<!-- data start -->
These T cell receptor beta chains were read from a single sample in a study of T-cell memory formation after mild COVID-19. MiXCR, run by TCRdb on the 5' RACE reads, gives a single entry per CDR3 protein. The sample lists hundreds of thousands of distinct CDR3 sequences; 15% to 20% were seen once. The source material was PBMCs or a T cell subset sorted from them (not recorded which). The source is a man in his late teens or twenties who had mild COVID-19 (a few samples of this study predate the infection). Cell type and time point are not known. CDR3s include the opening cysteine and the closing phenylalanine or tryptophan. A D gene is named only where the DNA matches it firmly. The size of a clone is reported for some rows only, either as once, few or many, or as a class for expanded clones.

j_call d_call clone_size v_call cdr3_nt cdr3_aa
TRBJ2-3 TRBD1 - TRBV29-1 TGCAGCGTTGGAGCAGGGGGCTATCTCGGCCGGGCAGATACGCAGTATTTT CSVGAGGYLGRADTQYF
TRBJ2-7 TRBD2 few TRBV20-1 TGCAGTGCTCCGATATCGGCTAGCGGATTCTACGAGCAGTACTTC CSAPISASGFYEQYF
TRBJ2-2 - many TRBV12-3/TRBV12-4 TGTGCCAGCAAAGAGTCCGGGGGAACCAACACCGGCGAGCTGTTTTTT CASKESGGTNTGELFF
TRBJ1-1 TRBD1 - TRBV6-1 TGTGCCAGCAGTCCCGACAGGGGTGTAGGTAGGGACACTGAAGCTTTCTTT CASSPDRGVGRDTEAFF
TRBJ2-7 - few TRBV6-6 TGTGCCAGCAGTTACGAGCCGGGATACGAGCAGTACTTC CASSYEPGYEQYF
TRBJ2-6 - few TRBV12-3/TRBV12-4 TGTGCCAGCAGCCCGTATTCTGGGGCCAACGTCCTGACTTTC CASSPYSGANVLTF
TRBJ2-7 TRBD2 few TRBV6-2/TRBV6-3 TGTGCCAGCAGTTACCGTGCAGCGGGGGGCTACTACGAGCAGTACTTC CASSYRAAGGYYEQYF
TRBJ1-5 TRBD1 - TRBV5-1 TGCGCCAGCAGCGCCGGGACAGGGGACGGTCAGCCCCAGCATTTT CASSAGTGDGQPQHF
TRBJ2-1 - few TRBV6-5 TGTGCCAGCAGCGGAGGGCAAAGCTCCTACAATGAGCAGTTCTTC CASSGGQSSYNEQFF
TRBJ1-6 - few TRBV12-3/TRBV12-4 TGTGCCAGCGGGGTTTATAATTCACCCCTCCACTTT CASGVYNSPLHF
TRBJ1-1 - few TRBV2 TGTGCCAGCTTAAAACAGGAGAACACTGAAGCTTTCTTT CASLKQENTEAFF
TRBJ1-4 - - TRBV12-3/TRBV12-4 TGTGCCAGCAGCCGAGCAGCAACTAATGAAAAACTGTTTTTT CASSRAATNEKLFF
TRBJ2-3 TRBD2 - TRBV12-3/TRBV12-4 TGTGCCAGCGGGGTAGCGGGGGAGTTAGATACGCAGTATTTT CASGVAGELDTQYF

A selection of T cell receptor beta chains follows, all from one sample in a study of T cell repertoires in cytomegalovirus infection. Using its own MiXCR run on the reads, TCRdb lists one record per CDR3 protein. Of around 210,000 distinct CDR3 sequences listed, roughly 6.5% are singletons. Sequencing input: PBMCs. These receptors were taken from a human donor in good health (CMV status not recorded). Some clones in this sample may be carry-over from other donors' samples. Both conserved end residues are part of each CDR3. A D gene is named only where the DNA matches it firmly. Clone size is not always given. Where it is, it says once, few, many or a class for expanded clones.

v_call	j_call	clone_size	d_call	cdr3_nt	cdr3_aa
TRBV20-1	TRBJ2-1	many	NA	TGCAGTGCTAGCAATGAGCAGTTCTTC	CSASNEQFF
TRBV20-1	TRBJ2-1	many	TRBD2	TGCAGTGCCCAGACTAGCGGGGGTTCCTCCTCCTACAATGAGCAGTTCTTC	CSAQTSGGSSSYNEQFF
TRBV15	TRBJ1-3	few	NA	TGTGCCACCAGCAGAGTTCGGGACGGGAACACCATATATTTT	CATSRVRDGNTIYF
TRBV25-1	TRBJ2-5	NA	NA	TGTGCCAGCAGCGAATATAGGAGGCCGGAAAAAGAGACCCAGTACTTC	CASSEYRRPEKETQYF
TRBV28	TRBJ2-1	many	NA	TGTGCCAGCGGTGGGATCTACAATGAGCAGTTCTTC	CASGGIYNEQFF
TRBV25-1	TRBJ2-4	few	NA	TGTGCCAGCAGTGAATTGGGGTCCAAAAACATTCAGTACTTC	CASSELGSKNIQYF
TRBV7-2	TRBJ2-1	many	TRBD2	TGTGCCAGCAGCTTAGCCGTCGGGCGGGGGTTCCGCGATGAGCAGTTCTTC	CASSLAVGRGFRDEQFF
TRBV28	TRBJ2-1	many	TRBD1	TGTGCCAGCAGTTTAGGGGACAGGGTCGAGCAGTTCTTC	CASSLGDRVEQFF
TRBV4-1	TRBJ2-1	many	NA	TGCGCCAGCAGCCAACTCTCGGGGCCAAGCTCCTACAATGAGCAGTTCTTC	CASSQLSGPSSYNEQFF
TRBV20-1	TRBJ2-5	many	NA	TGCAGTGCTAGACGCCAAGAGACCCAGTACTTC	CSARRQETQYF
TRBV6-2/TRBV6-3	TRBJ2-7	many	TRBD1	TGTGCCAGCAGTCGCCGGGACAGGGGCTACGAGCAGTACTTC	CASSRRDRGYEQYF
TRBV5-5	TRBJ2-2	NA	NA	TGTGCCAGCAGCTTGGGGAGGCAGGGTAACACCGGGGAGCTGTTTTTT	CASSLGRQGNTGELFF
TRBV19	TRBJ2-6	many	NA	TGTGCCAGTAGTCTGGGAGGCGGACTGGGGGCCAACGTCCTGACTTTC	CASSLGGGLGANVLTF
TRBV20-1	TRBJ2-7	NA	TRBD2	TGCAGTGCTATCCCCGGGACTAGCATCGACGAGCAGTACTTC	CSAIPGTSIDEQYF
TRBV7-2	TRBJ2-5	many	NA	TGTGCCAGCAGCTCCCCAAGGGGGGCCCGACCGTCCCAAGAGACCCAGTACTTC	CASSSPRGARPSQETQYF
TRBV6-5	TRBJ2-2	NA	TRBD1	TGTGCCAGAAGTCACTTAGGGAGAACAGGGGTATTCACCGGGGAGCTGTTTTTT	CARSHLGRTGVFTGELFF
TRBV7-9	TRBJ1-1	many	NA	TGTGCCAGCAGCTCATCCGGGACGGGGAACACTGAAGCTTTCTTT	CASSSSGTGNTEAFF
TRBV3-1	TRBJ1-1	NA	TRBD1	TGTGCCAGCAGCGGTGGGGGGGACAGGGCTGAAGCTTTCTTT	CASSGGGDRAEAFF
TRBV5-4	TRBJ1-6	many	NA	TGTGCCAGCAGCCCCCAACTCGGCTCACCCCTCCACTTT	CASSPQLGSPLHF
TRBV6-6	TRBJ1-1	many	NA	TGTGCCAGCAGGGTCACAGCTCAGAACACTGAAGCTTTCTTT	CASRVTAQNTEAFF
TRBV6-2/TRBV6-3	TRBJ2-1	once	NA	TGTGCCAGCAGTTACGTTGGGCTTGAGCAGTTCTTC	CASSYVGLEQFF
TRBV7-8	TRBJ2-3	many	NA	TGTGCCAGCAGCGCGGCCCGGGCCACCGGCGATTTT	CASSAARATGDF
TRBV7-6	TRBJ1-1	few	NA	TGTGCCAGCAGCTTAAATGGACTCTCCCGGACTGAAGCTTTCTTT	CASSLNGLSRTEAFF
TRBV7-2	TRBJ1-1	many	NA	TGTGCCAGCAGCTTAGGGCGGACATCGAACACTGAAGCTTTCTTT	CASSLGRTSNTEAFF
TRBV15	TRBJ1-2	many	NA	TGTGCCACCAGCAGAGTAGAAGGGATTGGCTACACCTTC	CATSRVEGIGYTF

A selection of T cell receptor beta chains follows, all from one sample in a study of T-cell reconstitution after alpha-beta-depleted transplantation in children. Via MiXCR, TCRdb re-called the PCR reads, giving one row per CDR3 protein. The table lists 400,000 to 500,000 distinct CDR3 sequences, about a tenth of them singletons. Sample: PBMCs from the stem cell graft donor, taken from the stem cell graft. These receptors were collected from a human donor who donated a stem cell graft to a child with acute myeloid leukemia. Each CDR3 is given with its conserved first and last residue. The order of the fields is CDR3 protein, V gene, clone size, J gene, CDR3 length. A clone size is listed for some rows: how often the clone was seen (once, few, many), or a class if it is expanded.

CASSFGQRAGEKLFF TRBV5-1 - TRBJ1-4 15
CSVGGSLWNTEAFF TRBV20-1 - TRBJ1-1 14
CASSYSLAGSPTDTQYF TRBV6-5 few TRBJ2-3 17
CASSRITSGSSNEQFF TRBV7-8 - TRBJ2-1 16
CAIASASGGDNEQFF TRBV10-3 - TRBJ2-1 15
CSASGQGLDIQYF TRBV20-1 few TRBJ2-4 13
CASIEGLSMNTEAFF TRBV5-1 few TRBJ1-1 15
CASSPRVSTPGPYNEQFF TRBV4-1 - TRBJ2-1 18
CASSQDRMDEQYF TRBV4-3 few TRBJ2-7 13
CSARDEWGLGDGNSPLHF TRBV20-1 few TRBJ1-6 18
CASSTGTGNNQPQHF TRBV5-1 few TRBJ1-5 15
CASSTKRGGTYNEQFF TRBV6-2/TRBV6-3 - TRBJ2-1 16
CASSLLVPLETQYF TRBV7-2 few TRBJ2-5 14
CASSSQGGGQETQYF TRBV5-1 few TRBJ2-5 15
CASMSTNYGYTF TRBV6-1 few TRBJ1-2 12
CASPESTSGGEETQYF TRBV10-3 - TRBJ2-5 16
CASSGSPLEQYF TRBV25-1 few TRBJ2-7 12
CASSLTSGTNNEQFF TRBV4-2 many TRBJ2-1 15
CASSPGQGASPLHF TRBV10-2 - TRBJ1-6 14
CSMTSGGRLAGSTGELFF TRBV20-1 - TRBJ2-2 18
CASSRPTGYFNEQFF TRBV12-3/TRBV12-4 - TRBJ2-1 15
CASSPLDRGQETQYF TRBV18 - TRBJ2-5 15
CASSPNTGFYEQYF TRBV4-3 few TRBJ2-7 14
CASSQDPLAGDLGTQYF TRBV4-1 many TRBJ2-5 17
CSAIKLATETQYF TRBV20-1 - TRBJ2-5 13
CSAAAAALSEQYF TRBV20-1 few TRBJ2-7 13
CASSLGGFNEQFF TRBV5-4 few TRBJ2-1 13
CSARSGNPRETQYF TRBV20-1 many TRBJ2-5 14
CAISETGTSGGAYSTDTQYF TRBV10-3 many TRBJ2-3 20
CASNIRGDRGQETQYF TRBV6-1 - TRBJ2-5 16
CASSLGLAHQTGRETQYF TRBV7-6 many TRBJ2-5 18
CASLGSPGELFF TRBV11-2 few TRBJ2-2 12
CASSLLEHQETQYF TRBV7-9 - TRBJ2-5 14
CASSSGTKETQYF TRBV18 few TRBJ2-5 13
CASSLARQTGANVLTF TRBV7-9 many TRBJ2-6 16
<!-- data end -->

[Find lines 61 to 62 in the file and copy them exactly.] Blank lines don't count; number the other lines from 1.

CASSLTSGTNNEQFF TRBV4-2 many TRBJ2-1 15
CASSPGQGASPLHF TRBV10-2 - TRBJ1-6 14